By Yang Jiechi
Editor's note: Yang Jiechi, China’s minister of foreign affairs, recently wrote an article to commemorate the seventh anniversary of the founding of the Shanghai Cooperation Organization (SCO). China.org.cn translated the article into English as follows.
The leaders of the six member nations signed a series of documents, including a communiqué, and met the press after a session of the Shanghai Cooperation Organization (SCO) held in the capital of Uzbekistan on November 2, 2007. The photo shows the scene where Chinese Premier Wen Jiabao meets the press.(Photo:cnsphoto)
On June 15, 2001, China, Russia, and four of their central Asian neighbors, Kazakhstan, Kyrgyzstan, Tajikistan and Uzbekistan, established the Shanghai Cooperation Organization (SCO), which is considered a new regional group in pursuit of security and cooperation on an open basis.
The SCO’s member nations account for three-fifths of Eurasia’s land and a quarter of the world’s population. Because it unites the world’s largest country, Russia, and the world’s fastest growing nation, China, the organization attracts significant attention from the international community.
Over the last seven years, the SCO has become a major factor in strengthening the mutual trust, cooperation and regional security between its member nations. The following is a review of the SCO’s activities.
1. Security cooperation aiming to defuse fallout from the Cold War. Two mutual trust and disarmament pacts were signed by the Shanghai Five, the organization that preceded the SCO before 2001. These were deemed helpful in paving the way to further genuine cooperation. Since the SCO’s founding, its member nations have supported each other in the common concerns of independence, sovereignty and territory. In August 2007, the six nations signed the “Treaty on Good Neighborly Friendship and Cooperation,” signaling that collaborative efforts have increased and reached a higher level.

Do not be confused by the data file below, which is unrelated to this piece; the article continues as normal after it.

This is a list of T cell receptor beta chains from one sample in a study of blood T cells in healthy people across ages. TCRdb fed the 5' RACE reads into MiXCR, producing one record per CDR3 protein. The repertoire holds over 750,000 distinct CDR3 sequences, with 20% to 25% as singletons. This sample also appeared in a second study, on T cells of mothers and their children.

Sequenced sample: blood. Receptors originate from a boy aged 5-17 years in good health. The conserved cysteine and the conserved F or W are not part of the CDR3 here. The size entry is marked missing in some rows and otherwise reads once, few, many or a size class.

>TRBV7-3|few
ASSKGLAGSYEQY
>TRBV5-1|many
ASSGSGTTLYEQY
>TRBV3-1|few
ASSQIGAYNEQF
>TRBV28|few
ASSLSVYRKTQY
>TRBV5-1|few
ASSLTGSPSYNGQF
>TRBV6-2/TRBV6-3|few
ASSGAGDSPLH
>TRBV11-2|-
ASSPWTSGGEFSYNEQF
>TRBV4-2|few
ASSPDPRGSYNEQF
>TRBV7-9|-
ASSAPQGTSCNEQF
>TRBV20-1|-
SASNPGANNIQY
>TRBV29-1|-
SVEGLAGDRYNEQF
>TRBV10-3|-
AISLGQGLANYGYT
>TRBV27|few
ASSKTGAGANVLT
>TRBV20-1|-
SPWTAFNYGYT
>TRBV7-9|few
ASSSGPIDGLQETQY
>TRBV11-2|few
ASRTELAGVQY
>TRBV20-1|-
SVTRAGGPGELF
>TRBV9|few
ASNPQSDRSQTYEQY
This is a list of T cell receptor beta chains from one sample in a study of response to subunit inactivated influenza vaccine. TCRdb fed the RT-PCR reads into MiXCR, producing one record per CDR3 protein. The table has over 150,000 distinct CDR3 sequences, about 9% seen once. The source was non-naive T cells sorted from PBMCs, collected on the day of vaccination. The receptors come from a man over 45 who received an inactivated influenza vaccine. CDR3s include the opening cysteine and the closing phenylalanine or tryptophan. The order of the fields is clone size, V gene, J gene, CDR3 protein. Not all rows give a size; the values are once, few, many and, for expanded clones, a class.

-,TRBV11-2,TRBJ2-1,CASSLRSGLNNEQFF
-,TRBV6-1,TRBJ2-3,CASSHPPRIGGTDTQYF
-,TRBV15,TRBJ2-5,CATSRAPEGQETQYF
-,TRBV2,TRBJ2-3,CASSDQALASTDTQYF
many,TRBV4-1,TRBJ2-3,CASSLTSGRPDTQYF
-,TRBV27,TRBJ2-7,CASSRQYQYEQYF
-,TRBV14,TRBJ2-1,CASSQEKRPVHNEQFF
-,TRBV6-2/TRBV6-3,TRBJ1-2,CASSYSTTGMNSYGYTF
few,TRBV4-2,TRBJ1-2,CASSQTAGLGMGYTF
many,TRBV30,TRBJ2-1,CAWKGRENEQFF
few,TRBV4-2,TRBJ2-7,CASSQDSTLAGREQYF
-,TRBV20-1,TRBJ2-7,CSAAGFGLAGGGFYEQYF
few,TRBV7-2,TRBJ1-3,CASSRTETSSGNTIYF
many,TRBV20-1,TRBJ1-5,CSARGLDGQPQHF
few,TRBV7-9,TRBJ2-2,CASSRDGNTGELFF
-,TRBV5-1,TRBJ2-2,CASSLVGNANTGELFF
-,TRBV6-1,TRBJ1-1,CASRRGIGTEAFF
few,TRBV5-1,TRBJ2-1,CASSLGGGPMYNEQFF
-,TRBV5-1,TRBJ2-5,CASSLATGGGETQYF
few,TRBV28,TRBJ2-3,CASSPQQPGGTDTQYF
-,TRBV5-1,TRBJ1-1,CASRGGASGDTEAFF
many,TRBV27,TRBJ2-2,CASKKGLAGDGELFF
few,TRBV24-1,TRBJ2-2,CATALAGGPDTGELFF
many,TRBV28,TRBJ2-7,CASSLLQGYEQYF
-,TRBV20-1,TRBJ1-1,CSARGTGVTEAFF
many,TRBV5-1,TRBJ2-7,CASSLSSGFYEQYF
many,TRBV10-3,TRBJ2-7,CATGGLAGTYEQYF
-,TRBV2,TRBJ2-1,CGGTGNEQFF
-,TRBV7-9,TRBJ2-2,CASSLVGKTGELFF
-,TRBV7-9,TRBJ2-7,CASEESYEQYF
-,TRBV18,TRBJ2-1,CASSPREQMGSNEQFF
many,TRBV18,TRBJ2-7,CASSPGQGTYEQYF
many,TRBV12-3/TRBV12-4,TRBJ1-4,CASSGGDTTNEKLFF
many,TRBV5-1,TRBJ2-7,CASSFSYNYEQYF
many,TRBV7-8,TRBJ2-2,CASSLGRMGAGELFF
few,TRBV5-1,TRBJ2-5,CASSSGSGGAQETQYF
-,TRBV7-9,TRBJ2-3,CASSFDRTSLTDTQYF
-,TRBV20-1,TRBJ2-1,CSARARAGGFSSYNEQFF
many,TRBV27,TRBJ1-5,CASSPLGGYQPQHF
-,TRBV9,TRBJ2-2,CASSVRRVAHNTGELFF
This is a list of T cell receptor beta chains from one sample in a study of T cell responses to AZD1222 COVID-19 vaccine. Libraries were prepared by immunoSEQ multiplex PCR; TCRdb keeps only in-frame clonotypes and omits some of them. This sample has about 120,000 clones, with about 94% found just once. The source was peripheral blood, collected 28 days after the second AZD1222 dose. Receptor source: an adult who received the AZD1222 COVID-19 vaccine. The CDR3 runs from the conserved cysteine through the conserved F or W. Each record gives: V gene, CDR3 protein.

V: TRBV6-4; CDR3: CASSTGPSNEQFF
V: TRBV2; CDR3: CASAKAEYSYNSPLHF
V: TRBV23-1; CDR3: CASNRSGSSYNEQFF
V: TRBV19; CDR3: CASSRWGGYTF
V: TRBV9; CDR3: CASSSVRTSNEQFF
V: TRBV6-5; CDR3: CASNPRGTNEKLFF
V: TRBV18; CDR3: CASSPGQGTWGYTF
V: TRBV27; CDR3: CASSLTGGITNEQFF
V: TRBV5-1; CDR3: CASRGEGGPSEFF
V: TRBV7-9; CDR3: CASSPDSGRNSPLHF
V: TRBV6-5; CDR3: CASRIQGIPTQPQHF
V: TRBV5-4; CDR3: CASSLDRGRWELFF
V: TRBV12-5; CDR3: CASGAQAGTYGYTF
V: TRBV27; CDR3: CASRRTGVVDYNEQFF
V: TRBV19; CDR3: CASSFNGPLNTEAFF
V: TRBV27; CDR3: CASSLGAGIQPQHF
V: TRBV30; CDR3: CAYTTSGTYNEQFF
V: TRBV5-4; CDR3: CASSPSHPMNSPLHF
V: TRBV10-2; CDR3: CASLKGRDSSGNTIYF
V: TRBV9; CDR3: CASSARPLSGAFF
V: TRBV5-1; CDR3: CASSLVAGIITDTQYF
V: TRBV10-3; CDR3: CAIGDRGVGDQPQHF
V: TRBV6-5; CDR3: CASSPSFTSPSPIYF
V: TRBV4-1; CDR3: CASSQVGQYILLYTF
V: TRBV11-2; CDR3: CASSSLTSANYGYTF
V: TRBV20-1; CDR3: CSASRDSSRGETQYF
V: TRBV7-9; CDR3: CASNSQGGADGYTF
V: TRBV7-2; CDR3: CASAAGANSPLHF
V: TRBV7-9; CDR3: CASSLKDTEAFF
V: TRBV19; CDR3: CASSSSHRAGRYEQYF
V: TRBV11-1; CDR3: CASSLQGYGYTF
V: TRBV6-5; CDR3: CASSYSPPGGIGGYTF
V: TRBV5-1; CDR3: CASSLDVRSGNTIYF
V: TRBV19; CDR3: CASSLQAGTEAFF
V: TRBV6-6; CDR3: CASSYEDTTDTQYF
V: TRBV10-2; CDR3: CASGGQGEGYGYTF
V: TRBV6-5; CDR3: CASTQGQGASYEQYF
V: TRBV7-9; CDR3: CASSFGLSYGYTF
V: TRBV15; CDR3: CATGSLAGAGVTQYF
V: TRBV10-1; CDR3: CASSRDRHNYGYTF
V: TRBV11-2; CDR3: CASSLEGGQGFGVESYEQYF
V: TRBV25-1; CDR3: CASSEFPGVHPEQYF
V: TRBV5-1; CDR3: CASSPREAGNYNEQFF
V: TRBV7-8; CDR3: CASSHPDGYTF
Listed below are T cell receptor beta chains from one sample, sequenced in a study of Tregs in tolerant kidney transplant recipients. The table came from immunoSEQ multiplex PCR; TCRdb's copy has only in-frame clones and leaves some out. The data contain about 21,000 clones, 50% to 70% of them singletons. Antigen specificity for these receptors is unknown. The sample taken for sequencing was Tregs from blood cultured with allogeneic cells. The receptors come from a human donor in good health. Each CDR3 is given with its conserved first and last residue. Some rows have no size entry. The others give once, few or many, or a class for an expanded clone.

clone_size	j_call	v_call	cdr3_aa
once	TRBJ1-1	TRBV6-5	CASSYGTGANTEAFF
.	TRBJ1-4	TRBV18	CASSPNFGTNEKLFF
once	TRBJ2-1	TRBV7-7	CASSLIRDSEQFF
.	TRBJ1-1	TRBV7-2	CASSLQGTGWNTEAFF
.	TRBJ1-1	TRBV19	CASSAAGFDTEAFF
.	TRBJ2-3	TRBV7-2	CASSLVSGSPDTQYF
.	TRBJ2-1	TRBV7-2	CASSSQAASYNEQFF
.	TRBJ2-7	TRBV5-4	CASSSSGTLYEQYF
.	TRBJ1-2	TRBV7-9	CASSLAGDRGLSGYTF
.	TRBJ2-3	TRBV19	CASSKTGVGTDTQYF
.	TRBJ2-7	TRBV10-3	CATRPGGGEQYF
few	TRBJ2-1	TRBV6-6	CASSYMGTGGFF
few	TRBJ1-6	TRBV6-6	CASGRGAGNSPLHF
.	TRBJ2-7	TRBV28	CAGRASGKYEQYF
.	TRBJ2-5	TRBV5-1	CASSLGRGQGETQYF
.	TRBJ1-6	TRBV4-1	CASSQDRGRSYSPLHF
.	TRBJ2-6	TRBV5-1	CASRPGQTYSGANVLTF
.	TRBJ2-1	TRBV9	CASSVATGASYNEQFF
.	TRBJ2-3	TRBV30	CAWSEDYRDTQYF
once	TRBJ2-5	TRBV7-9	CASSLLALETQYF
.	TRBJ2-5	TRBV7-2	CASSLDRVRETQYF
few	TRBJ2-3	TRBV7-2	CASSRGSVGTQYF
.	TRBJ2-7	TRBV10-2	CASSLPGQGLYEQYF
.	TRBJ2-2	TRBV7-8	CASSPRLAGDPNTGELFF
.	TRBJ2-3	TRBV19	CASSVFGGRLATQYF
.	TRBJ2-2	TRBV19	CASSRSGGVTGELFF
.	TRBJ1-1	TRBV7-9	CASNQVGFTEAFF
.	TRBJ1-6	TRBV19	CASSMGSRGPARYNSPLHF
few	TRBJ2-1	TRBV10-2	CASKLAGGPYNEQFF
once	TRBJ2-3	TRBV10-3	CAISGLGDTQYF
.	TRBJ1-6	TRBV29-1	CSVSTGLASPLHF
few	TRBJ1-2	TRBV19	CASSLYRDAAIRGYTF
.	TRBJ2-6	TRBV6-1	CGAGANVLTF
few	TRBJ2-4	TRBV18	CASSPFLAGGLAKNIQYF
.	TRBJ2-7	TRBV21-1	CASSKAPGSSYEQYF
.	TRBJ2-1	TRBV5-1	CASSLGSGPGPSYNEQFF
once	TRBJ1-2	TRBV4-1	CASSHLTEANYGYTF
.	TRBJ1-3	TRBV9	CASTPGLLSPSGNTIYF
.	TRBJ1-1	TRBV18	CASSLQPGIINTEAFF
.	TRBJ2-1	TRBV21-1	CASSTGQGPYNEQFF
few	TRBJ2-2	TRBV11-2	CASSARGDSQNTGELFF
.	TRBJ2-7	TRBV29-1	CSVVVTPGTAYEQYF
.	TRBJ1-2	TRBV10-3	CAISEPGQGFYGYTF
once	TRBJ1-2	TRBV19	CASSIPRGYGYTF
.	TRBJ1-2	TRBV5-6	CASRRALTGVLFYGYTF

2. Security cooperation has been furthered to maintain regional stability. With mutual trust deepened, security cooperation has assumed greater prominence. The member nations periodically conduct bilateral and multilateral anti-terror drills, as well as other joint activities.
3. Budding economic cooperation has yielded tangible results. The SCO has brought the six nations much closer economically. In September 2003, a framework agreement on multilateral trade, which specified development objectives and set out concrete measures, was signed by the six member nations. Currently, the SCO has initiated some 20 large-scale projects related to transportation, energy and telecommunication. From 2003 to 2007, the trade volume between China and the other five nations increased 3.4 times, and the number of road border crossings between China and the other five nations has risen to 25.
4. Longstanding friendship is grounded by cultural activities. Cooperation among the six nations in education, culture, hygiene, sports, emergency relief, environmental protection, travel and youth exchange programs is underway. Festivals, youth camps, sports meetings and exhibitions in the name of the SCO have also won increasing acclaim.
5. The SCO gains more influence in the international community as more nations seek to join the group. It has granted Mongolia, Pakistan, Iran and India observer status. Afghanistan is currently a member of the SCO-Afghanistan contact group. The SCO also has a close connection with other significant international organizations. Turkmenistan’s president was invited to the SCO summit for the first time last year, a telling reflection of its power to draw disparate outsiders.